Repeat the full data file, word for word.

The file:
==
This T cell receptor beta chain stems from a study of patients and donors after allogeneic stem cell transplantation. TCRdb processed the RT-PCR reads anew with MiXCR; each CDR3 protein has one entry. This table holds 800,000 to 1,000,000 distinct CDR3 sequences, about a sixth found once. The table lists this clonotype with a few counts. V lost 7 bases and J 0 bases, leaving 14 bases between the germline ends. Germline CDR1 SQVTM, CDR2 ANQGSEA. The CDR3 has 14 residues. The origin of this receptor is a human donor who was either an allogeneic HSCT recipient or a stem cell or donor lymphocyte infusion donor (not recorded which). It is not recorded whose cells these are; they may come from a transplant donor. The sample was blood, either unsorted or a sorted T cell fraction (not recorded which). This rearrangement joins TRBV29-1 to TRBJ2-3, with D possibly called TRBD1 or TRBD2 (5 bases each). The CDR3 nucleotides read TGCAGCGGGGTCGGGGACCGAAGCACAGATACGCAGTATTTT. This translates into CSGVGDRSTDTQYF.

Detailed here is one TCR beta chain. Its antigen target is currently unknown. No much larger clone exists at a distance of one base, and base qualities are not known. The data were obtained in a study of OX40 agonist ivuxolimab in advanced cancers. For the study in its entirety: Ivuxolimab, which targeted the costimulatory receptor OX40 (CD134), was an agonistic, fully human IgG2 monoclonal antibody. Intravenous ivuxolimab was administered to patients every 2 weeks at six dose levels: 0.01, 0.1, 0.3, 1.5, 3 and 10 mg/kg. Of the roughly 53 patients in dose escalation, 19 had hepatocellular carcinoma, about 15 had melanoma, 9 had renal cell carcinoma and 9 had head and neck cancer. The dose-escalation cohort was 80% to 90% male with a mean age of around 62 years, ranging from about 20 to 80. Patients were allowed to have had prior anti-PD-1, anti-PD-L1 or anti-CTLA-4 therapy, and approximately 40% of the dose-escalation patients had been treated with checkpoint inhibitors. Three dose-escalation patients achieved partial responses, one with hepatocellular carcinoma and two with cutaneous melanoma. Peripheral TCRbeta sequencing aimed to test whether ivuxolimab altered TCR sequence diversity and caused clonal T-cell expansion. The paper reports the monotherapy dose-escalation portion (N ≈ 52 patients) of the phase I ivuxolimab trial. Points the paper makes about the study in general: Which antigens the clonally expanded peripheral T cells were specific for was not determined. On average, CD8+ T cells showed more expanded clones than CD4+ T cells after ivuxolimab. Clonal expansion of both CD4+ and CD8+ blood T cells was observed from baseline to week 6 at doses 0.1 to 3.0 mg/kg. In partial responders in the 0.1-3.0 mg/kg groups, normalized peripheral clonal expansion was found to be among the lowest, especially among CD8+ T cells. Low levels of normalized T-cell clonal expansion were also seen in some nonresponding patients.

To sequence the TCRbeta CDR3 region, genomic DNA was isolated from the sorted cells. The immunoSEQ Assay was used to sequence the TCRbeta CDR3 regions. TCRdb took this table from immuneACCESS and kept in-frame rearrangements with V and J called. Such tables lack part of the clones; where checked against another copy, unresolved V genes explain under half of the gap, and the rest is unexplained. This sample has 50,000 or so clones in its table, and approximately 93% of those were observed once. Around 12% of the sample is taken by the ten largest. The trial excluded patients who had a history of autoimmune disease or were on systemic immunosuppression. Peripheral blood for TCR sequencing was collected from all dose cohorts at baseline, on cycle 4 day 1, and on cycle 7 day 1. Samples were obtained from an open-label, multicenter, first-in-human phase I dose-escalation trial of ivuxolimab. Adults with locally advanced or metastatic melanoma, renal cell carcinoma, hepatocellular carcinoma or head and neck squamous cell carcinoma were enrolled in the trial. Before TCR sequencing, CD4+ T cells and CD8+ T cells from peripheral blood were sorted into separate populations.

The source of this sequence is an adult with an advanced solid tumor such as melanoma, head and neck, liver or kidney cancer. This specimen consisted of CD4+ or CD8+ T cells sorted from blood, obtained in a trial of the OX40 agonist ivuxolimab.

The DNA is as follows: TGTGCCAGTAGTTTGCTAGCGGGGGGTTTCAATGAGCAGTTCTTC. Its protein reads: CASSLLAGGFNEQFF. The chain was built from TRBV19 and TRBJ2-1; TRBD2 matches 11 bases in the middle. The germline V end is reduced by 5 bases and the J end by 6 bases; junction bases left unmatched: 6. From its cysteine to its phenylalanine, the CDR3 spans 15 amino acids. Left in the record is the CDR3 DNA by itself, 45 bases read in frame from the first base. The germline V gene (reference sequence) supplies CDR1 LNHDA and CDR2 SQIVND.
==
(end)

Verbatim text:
This T cell receptor beta chain stems from a study of patients and donors after allogeneic stem cell transplantation. TCRdb processed the RT-PCR reads anew with MiXCR; each CDR3 protein has one entry. This table holds 800,000 to 1,000,000 distinct CDR3 sequences, about a sixth found once. The table lists this clonotype with a few counts. V lost 7 bases and J 0 bases, leaving 14 bases between the germline ends. Germline CDR1 SQVTM, CDR2 ANQGSEA. The CDR3 has 14 residues. The origin of this receptor is a human donor who was either an allogeneic HSCT recipient or a stem cell or donor lymphocyte infusion donor (not recorded which). It is not recorded whose cells these are; they may come from a transplant donor. The sample was blood, either unsorted or a sorted T cell fraction (not recorded which). This rearrangement joins TRBV29-1 to TRBJ2-3, with D possibly called TRBD1 or TRBD2 (5 bases each). The CDR3 nucleotides read TGCAGCGGGGTCGGGGACCGAAGCACAGATACGCAGTATTTT. This translates into CSGVGDRSTDTQYF.

Detailed here is one TCR beta chain. Its antigen target is currently unknown. No much larger clone exists at a distance of one base, and base qualities are not known. The data were obtained in a study of OX40 agonist ivuxolimab in advanced cancers. For the study in its entirety: Ivuxolimab, which targeted the costimulatory receptor OX40 (CD134), was an agonistic, fully human IgG2 monoclonal antibody. Intravenous ivuxolimab was administered to patients every 2 weeks at six dose levels: 0.01, 0.1, 0.3, 1.5, 3 and 10 mg/kg. Of the roughly 53 patients in dose escalation, 19 had hepatocellular carcinoma, about 15 had melanoma, 9 had renal cell carcinoma and 9 had head and neck cancer. The dose-escalation cohort was 80% to 90% male with a mean age of around 62 years, ranging from about 20 to 80. Patients were allowed to have had prior anti-PD-1, anti-PD-L1 or anti-CTLA-4 therapy, and approximately 40% of the dose-escalation patients had been treated with checkpoint inhibitors. Three dose-escalation patients achieved partial responses, one with hepatocellular carcinoma and two with cutaneous melanoma. Peripheral TCRbeta sequencing aimed to test whether ivuxolimab altered TCR sequence diversity and caused clonal T-cell expansion. The paper reports the monotherapy dose-escalation portion (N ≈ 52 patients) of the phase I ivuxolimab trial. Points the paper makes about the study in general: Which antigens the clonally expanded peripheral T cells were specific for was not determined. On average, CD8+ T cells showed more expanded clones than CD4+ T cells after ivuxolimab. Clonal expansion of both CD4+ and CD8+ blood T cells was observed from baseline to week 6 at doses 0.1 to 3.0 mg/kg. In partial responders in the 0.1-3.0 mg/kg groups, normalized peripheral clonal expansion was found to be among the lowest, especially among CD8+ T cells. Low levels of normalized T-cell clonal expansion were also seen in some nonresponding patients.

To sequence the TCRbeta CDR3 region, genomic DNA was isolated from the sorted cells. The immunoSEQ Assay was used to sequence the TCRbeta CDR3 regions. TCRdb took this table from immuneACCESS and kept in-frame rearrangements with V and J called. Such tables lack part of the clones; where checked against another copy, unresolved V genes explain under half of the gap, and the rest is unexplained. This sample has 50,000 or so clones in its table, and approximately 93% of those were observed once. Around 12% of the sample is taken by the ten largest. The trial excluded patients who had a history of autoimmune disease or were on systemic immunosuppression. Peripheral blood for TCR sequencing was collected from all dose cohorts at baseline, on cycle 4 day 1, and on cycle 7 day 1. Samples were obtained from an open-label, multicenter, first-in-human phase I dose-escalation trial of ivuxolimab. Adults with locally advanced or metastatic melanoma, renal cell carcinoma, hepatocellular carcinoma or head and neck squamous cell carcinoma were enrolled in the trial. Before TCR sequencing, CD4+ T cells and CD8+ T cells from peripheral blood were sorted into separate populations.

The source of this sequence is an adult with an advanced solid tumor such as melanoma, head and neck, liver or kidney cancer. This specimen consisted of CD4+ or CD8+ T cells sorted from blood, obtained in a trial of the OX40 agonist ivuxolimab.

The DNA is as follows: TGTGCCAGTAGTTTGCTAGCGGGGGGTTTCAATGAGCAGTTCTTC. Its protein reads: CASSLLAGGFNEQFF. The chain was built from TRBV19 and TRBJ2-1; TRBD2 matches 11 bases in the middle. The germline V end is reduced by 5 bases and the J end by 6 bases; junction bases left unmatched: 6. From its cysteine to its phenylalanine, the CDR3 spans 15 amino acids. Left in the record is the CDR3 DNA by itself, 45 bases read in frame from the first base. The germline V gene (reference sequence) supplies CDR1 LNHDA and CDR2 SQIVND.